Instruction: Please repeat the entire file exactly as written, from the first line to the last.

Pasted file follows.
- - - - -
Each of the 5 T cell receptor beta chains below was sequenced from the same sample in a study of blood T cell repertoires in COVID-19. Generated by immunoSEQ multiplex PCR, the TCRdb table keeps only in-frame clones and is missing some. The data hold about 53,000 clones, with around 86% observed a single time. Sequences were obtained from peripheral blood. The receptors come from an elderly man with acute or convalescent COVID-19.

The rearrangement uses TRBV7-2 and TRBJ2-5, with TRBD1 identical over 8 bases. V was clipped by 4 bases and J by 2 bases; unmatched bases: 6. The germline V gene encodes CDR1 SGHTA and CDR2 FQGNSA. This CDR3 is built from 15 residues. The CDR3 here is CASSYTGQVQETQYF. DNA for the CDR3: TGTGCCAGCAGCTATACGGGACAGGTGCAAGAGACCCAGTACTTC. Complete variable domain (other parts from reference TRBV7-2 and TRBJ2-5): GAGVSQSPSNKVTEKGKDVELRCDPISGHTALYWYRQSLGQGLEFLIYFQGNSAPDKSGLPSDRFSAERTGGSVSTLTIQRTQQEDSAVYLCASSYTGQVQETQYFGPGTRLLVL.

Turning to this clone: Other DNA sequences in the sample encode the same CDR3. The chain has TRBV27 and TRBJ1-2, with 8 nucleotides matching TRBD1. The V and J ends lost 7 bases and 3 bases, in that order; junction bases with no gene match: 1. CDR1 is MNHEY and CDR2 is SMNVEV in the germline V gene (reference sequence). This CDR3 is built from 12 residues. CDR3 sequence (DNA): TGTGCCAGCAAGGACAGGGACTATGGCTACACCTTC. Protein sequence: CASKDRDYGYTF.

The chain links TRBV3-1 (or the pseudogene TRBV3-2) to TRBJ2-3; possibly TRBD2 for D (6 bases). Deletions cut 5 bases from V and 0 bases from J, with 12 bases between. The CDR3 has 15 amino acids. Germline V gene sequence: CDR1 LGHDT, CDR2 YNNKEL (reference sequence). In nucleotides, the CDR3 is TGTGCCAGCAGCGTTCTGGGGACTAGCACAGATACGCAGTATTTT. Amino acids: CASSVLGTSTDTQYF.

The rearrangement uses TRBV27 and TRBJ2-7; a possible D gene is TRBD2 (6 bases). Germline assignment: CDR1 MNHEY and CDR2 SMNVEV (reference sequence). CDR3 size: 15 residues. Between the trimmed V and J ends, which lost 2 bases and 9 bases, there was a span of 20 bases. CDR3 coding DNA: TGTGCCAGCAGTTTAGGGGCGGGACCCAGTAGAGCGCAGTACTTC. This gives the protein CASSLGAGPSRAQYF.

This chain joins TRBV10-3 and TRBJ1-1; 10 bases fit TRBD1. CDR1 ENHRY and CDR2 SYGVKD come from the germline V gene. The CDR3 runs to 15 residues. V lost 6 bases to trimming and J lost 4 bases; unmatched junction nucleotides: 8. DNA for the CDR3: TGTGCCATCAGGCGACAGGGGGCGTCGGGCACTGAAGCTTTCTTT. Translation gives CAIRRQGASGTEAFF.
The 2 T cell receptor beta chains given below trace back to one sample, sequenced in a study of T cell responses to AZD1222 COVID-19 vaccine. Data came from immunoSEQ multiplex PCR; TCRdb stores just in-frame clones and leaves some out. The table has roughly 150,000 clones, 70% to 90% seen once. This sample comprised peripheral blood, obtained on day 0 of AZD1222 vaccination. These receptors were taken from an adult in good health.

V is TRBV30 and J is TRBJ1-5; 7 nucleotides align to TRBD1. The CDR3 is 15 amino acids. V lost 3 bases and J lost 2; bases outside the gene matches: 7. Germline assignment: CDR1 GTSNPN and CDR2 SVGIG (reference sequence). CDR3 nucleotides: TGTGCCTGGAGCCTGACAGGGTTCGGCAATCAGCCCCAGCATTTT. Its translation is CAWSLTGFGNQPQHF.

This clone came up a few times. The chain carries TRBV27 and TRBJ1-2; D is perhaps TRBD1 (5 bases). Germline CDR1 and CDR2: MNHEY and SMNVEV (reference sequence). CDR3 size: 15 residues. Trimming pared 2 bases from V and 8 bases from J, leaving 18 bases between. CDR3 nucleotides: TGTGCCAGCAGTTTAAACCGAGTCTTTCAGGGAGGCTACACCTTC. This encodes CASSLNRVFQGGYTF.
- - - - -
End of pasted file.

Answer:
Each of the 5 T cell receptor beta chains below was sequenced from the same sample in a study of blood T cell repertoires in COVID-19. Generated by immunoSEQ multiplex PCR, the TCRdb table keeps only in-frame clones and is missing some. The data hold about 53,000 clones, with around 86% observed a single time. Sequences were obtained from peripheral blood. The receptors come from an elderly man with acute or convalescent COVID-19.

The rearrangement uses TRBV7-2 and TRBJ2-5, with TRBD1 identical over 8 bases. V was clipped by 4 bases and J by 2 bases; unmatched bases: 6. The germline V gene encodes CDR1 SGHTA and CDR2 FQGNSA. This CDR3 is built from 15 residues. The CDR3 here is CASSYTGQVQETQYF. DNA for the CDR3: TGTGCCAGCAGCTATACGGGACAGGTGCAAGAGACCCAGTACTTC. Complete variable domain (other parts from reference TRBV7-2 and TRBJ2-5): GAGVSQSPSNKVTEKGKDVELRCDPISGHTALYWYRQSLGQGLEFLIYFQGNSAPDKSGLPSDRFSAERTGGSVSTLTIQRTQQEDSAVYLCASSYTGQVQETQYFGPGTRLLVL.

Turning to this clone: Other DNA sequences in the sample encode the same CDR3. The chain has TRBV27 and TRBJ1-2, with 8 nucleotides matching TRBD1. The V and J ends lost 7 bases and 3 bases, in that order; junction bases with no gene match: 1. CDR1 is MNHEY and CDR2 is SMNVEV in the germline V gene (reference sequence). This CDR3 is built from 12 residues. CDR3 sequence (DNA): TGTGCCAGCAAGGACAGGGACTATGGCTACACCTTC. Protein sequence: CASKDRDYGYTF.

The chain links TRBV3-1 (or the pseudogene TRBV3-2) to TRBJ2-3; possibly TRBD2 for D (6 bases). Deletions cut 5 bases from V and 0 bases from J, with 12 bases between. The CDR3 has 15 amino acids. Germline V gene sequence: CDR1 LGHDT, CDR2 YNNKEL (reference sequence). In nucleotides, the CDR3 is TGTGCCAGCAGCGTTCTGGGGACTAGCACAGATACGCAGTATTTT. Amino acids: CASSVLGTSTDTQYF.

The rearrangement uses TRBV27 and TRBJ2-7; a possible D gene is TRBD2 (6 bases). Germline assignment: CDR1 MNHEY and CDR2 SMNVEV (reference sequence). CDR3 size: 15 residues. Between the trimmed V and J ends, which lost 2 bases and 9 bases, there was a span of 20 bases. CDR3 coding DNA: TGTGCCAGCAGTTTAGGGGCGGGACCCAGTAGAGCGCAGTACTTC. This gives the protein CASSLGAGPSRAQYF.

This chain joins TRBV10-3 and TRBJ1-1; 10 bases fit TRBD1. CDR1 ENHRY and CDR2 SYGVKD come from the germline V gene. The CDR3 runs to 15 residues. V lost 6 bases to trimming and J lost 4 bases; unmatched junction nucleotides: 8. DNA for the CDR3: TGTGCCATCAGGCGACAGGGGGCGTCGGGCACTGAAGCTTTCTTT. Translation gives CAIRRQGASGTEAFF.
The 2 T cell receptor beta chains given below trace back to one sample, sequenced in a study of T cell responses to AZD1222 COVID-19 vaccine. Data came from immunoSEQ multiplex PCR; TCRdb stores just in-frame clones and leaves some out. The table has roughly 150,000 clones, 70% to 90% seen once. This sample comprised peripheral blood, obtained on day 0 of AZD1222 vaccination. These receptors were taken from an adult in good health.

V is TRBV30 and J is TRBJ1-5; 7 nucleotides align to TRBD1. The CDR3 is 15 amino acids. V lost 3 bases and J lost 2; bases outside the gene matches: 7. Germline assignment: CDR1 GTSNPN and CDR2 SVGIG (reference sequence). CDR3 nucleotides: TGTGCCTGGAGCCTGACAGGGTTCGGCAATCAGCCCCAGCATTTT. Its translation is CAWSLTGFGNQPQHF.

This clone came up a few times. The chain carries TRBV27 and TRBJ1-2; D is perhaps TRBD1 (5 bases). Germline CDR1 and CDR2: MNHEY and SMNVEV (reference sequence). CDR3 size: 15 residues. Trimming pared 2 bases from V and 8 bases from J, leaving 18 bases between. CDR3 nucleotides: TGTGCCAGCAGTTTAAACCGAGTCTTTCAGGGAGGCTACACCTTC. This encodes CASSLNRVFQGGYTF.